Our insights - Henry Davis York

OTC derivative reforms in Australia

Spacer Panel

September 2014

Australia’s OTC derivative reforms provide a framework for the regulation of OTC derivatives reporting, central clearing and trade execution and affect almost all participants in the financial services sector who trade in OTC derivatives. Clients who trade in OTCs face significant operational and regulatory challenges arising out of these reforms.

The Derivative Transaction Rules (Reporting) 2013 (DTRs) impose requirements on counterparties to certain over-the-counter (OTC) derivatives to report trading data to licensed trade repositories (TRs).

The DTRs apply to anyone who is a “Reporting Entity” under the DTRs, namely:

  • an Australian Entity ie. a corporation, that is incorporated or formed in Australia
  • a foreign subsidiary of an Australian Authorised Deposit Taking Institution (ADI) or an Australian AFS Licensee
  • a foreign ADI that has a branch located in this jurisdiction
  • a foreign company that is required to be registered under Division 2 of Part 5B.2 of the Corporations Act.

Set out below is a general overview of the derivative transaction reporting requirements in Australia.

Who must report and what must they report?

A “Reporting Entity” must report information about:

a) all derivative transactions (“reportable transactions”) entered into by the Reporting Entity: an Australian entity must report all OTC derivatives to which it is a party, regardless of where the OTC derivative is entered into; and a foreign entity must report all OTC derivatives to which it is a party and which it has entered into in this jurisdiction or has booked to a branch in Australia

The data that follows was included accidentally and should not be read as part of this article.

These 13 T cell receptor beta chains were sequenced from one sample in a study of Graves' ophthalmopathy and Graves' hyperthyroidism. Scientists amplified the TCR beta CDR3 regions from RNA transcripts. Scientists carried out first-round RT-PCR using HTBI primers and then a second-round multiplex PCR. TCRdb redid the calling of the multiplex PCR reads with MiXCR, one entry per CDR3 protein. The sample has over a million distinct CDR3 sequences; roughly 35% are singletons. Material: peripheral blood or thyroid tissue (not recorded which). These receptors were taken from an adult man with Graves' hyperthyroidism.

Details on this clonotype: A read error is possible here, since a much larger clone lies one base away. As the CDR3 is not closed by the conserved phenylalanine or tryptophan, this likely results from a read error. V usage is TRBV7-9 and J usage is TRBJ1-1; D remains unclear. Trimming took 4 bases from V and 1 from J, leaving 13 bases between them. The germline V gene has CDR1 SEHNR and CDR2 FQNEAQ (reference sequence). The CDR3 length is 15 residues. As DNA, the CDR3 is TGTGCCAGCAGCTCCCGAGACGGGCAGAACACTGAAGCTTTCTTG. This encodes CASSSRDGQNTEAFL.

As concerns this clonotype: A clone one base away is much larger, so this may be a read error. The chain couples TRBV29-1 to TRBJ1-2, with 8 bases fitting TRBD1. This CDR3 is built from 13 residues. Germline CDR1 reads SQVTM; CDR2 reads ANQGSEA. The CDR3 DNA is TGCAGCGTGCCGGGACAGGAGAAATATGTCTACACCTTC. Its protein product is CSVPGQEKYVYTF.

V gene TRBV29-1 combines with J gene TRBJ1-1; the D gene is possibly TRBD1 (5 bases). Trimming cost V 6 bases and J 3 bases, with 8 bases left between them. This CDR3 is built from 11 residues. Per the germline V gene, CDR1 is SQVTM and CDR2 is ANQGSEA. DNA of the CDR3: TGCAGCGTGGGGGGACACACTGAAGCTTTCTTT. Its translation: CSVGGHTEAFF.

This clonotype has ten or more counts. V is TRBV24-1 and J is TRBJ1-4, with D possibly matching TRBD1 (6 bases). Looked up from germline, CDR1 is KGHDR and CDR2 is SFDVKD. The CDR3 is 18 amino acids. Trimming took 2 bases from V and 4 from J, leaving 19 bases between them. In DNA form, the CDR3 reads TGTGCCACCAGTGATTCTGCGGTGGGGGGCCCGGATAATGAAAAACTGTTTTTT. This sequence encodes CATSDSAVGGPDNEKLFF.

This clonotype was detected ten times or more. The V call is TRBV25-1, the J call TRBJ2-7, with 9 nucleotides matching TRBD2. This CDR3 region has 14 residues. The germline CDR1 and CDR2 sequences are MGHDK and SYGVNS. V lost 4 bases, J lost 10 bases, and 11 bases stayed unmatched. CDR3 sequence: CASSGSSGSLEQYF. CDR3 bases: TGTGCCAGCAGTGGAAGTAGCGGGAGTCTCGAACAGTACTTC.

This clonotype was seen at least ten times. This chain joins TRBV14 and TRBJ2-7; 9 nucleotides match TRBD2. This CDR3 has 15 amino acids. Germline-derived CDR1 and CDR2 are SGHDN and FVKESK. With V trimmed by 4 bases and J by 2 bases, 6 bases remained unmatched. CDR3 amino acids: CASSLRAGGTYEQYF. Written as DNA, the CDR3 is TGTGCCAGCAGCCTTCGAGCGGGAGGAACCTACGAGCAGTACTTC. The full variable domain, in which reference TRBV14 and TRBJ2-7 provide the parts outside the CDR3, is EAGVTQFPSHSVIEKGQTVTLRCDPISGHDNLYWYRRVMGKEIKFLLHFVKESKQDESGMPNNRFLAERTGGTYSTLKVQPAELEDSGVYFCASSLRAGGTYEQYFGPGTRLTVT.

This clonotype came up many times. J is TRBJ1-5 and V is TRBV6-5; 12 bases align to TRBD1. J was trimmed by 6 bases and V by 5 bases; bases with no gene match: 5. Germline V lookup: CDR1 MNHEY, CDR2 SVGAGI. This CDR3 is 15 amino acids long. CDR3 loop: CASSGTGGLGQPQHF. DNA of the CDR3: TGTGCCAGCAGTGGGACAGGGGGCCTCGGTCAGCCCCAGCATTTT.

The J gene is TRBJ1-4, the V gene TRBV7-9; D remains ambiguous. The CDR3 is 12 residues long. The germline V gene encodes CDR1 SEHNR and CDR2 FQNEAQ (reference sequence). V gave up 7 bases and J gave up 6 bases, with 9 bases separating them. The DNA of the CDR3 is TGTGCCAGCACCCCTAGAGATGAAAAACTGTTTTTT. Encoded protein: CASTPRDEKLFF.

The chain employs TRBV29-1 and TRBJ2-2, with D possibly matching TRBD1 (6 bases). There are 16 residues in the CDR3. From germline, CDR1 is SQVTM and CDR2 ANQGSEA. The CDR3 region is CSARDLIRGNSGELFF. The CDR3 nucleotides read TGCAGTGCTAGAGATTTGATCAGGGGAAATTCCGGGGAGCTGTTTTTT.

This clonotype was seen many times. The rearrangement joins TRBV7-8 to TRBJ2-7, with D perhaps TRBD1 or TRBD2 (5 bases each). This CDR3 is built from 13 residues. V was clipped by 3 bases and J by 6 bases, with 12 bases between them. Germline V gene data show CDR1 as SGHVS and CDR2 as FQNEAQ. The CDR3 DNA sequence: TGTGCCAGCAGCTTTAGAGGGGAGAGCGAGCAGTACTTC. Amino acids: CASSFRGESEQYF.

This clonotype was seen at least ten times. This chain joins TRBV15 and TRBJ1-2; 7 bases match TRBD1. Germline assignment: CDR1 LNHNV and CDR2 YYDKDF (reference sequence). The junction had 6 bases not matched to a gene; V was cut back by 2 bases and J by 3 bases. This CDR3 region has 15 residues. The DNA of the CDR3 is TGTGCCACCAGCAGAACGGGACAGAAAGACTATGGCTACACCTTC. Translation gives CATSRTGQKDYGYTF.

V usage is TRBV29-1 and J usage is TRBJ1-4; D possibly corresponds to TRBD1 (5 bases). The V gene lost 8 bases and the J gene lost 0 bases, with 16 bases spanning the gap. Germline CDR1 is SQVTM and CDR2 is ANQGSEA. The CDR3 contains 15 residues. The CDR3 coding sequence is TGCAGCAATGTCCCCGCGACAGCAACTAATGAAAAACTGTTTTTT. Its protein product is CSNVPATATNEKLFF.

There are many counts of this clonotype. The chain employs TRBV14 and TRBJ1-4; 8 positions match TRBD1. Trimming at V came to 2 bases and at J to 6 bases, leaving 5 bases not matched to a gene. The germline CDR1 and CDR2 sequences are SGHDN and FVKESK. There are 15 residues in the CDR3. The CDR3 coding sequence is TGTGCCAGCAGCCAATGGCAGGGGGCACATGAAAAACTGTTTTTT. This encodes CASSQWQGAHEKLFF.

b) its outstanding positions (“reportable positions”) in derivatives as at the date the requirement to report reportable transactions in the relevant asset class commences.

A Reporting Entity can delegate their reporting obligations to a third party, eg a counterparty, central counterparty, trading platform, service provider, broker or any person. However, a Reporting Entity always remains responsible for complying with the DTRs, even when they have appointed a delegate.

 

What derivatives are captured?

OTC derivatives are defined broadly under the DTRs as derivatives that are not traded on an Australian or foreign prescribed financial market. A Reporting Entity must report information about the entry into, modification, termination or assignment of, OTC derivatives arrangements for the following asset classes:

a) commodities other than electricity

b) credit

c) equity

d) foreign exchange

e) interest rates.

Other related insights